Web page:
If the objective was to enhance security on the web these so-called testing tools would leave behind some sort of serial number or indelible trace that would lead to the registered purchaser of the 'testing' product.
2. One could easily come up with fake news examples from the NY Times and Washington Posts during the last election:
a. Every single poll in the last 2 weeks that showed Clinton headed to overwhelming victory.
b. The political items summary after the Republican Primary was over that showed a couple of articles on Clinton, a dozen articles on the yesterday's news of the Republican Primary, and one article on Sanders indicating how Clinton was better. And this making people think Sanders wasn't campaigning went on for over a week.)
3. The Guardian is even worse, what with articles stating without question or editorial remark that "all men are racist", that "all white people are racist" and that "only white people are racist".
That is the thing with fake news, genuine media outlets become full of false news because so often reporters and journalists either start to personally identify with sources.
Major 'well respected' news organizations full of it, but like the rest of us they don't see their own failings.
Of course comedy on a comedy website is relatively harmless compared to propaganda from a 'well respected' news site.
Apple wants to do better than Yahoo at maintaining its privacy.
When Yahoo's product leaked personal details people found out 2 years later. Apple wants to be sure it can keep its secrets longer.
Unlike normal people, when our omniscient, omnipotent and infallible overlords get fired they get a bonus.
Her golden parachute for when she 'messed up' was probably negotiated at the time of her hiring to be in the 10s of millions.
And unlike contracts for the rest of us, the contracts for such important types are usually worded to stand up even if the messing up was an intentional criminal act on their part.
How else could you ever get someone to take such a job?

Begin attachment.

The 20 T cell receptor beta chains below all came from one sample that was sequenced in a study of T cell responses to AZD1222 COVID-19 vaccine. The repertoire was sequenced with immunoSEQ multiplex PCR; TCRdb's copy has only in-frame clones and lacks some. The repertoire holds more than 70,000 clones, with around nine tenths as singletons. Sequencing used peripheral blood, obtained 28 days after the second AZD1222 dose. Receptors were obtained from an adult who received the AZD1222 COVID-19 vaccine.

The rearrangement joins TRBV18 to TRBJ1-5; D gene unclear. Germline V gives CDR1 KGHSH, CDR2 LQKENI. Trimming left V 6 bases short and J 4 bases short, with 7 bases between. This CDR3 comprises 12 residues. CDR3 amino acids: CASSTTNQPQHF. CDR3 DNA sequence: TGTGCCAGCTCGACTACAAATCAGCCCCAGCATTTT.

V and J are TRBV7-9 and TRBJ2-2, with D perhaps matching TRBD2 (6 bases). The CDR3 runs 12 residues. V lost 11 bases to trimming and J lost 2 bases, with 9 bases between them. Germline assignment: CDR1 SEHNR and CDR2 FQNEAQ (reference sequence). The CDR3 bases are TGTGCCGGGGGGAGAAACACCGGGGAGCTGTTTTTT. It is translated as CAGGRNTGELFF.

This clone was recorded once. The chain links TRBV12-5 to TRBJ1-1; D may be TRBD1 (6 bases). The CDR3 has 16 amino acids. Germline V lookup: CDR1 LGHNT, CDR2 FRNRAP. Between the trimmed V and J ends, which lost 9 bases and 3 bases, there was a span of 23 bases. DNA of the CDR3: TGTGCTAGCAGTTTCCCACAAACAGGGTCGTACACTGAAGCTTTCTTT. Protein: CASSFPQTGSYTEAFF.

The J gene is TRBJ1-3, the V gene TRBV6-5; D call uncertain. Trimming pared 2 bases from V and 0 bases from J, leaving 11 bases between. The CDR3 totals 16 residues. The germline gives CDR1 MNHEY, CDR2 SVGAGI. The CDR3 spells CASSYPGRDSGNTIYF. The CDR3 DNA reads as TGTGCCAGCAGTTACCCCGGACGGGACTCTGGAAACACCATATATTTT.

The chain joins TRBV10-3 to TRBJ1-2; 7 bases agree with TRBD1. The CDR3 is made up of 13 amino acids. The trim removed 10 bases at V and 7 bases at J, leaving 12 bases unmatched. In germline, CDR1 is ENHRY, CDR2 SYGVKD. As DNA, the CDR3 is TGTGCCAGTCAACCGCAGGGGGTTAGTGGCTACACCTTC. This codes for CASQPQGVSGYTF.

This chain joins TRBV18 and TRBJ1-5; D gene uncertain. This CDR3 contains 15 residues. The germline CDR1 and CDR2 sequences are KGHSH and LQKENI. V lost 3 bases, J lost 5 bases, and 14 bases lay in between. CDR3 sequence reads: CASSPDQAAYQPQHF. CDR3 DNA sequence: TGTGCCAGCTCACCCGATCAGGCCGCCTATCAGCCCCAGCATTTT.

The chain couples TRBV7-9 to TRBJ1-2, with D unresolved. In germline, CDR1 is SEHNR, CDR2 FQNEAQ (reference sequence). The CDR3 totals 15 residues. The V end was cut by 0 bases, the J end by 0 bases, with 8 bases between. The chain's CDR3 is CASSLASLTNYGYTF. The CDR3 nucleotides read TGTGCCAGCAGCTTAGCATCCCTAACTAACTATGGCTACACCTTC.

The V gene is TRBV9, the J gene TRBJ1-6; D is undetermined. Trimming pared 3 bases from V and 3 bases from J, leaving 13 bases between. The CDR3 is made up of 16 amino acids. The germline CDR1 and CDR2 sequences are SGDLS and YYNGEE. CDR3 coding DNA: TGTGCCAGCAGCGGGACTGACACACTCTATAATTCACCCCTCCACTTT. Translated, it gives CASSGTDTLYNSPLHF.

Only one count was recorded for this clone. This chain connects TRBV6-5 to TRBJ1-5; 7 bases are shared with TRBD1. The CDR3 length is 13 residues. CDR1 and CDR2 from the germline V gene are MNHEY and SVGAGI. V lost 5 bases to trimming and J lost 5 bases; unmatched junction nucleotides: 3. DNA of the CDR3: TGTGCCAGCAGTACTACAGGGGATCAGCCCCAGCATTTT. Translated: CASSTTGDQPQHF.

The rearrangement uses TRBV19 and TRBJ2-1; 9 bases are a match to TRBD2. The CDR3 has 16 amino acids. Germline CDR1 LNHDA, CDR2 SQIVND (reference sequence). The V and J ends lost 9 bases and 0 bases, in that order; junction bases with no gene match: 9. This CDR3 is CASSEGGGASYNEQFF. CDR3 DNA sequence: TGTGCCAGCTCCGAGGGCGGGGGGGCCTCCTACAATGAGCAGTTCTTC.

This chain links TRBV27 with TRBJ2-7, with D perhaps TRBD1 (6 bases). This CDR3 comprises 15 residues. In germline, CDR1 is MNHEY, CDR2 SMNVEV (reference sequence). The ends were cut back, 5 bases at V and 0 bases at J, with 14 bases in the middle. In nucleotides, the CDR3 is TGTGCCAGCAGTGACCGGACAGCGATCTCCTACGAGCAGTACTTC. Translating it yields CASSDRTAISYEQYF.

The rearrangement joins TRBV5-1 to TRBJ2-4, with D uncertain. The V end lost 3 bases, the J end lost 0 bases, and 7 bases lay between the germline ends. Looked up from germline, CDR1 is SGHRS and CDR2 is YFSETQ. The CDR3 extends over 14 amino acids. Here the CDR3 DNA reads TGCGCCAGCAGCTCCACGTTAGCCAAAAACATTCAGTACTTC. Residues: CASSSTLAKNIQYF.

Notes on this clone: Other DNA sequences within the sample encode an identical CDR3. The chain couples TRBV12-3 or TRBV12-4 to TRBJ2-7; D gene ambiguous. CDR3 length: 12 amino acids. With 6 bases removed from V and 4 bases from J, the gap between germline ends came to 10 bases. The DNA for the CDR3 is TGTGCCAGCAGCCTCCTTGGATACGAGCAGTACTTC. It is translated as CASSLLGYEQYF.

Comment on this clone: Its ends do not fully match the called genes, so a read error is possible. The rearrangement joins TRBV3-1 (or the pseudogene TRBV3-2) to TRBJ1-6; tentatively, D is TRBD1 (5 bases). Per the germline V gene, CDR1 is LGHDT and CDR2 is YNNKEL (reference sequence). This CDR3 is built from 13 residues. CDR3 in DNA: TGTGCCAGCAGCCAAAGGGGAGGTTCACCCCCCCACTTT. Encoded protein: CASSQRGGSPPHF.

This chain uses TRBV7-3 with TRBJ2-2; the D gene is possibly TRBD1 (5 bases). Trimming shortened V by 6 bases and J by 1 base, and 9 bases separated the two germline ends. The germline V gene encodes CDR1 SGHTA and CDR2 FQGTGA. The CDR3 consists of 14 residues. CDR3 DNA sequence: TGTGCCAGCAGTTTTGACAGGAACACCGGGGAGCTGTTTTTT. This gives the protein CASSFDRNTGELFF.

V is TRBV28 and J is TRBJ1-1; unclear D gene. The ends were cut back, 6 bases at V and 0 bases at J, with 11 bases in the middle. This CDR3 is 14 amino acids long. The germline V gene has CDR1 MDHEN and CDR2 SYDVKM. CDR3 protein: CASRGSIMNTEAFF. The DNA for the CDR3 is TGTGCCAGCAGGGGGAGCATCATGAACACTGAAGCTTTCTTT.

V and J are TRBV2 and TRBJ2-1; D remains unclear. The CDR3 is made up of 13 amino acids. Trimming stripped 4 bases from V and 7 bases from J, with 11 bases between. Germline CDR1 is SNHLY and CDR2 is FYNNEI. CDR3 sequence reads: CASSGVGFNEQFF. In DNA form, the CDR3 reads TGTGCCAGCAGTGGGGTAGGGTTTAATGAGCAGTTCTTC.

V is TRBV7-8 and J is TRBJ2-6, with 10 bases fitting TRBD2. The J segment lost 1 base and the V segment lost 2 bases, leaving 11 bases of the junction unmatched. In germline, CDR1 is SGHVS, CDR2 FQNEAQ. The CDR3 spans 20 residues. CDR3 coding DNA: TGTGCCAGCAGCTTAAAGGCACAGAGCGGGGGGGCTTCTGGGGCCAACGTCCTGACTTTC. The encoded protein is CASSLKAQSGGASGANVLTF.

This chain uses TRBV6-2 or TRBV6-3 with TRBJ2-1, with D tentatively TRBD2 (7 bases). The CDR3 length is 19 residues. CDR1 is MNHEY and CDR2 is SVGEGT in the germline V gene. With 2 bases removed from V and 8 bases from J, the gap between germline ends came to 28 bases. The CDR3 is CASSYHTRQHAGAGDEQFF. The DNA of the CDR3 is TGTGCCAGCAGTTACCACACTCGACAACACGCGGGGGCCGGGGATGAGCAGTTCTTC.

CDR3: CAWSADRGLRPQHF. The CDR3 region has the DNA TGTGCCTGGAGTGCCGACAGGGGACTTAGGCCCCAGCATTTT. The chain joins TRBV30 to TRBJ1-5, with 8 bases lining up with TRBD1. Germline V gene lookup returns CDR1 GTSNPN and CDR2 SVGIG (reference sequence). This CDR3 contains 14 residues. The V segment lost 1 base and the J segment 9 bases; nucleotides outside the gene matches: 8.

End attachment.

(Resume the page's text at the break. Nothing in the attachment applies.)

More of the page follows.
Or monitor all of Russia's internet communications to the outside world.
Oh wait, the Americans already do that. And not just to Russia but also to America's allies and to Americans themselves.
How can Americans and Obamaites complain about Russia hacking their enemy when the USA not only hacks its enemies but its long-term loyal allies, NATO and NORAD partners, and even its own peaceful citizens?
Government leaders and government organizations should expect to be hacked by enemies. Even mid-sized governments have the resources to protect themselves from enemies.
It is ordinary people who need protection from hacking.
And you should not hack your friends. It is beyond far impolite. (Seriously, if you hack your friends and allies you have a really perverted idea of what friendship is.)
It would not surprise me if the American definition of hacking turned out to be similar to their definition of terrorist: more dependent on who is doing it rather than on what is being done.
Hairdressers and telephone sanitisers.
Now there is "news we can use". Like with the previously mentioned awkward sub-standard USB socket placement. Those are technical points that are relevant to purchasing decisions. Color is not.
It sounds like one of those blond jokes half my family hates.
LaCie? You don't have to compete with LaCie because LaCie portable drives have SeaGate drives inside. No technically competent and experienced person will rely on a Seagate drive, they are only reliable enough in redundant arrays.
Excuse me sir, what color of computer are you looking for? Oh, yes, and what color mouse?
(That said, I wish power cables weren't all black, having different dark colors would make sorting through my surge protectors at home easier.)
What techies want to hear about on portable disk drives is shock protection, durability, physical size, capacity, price and *warrantee*.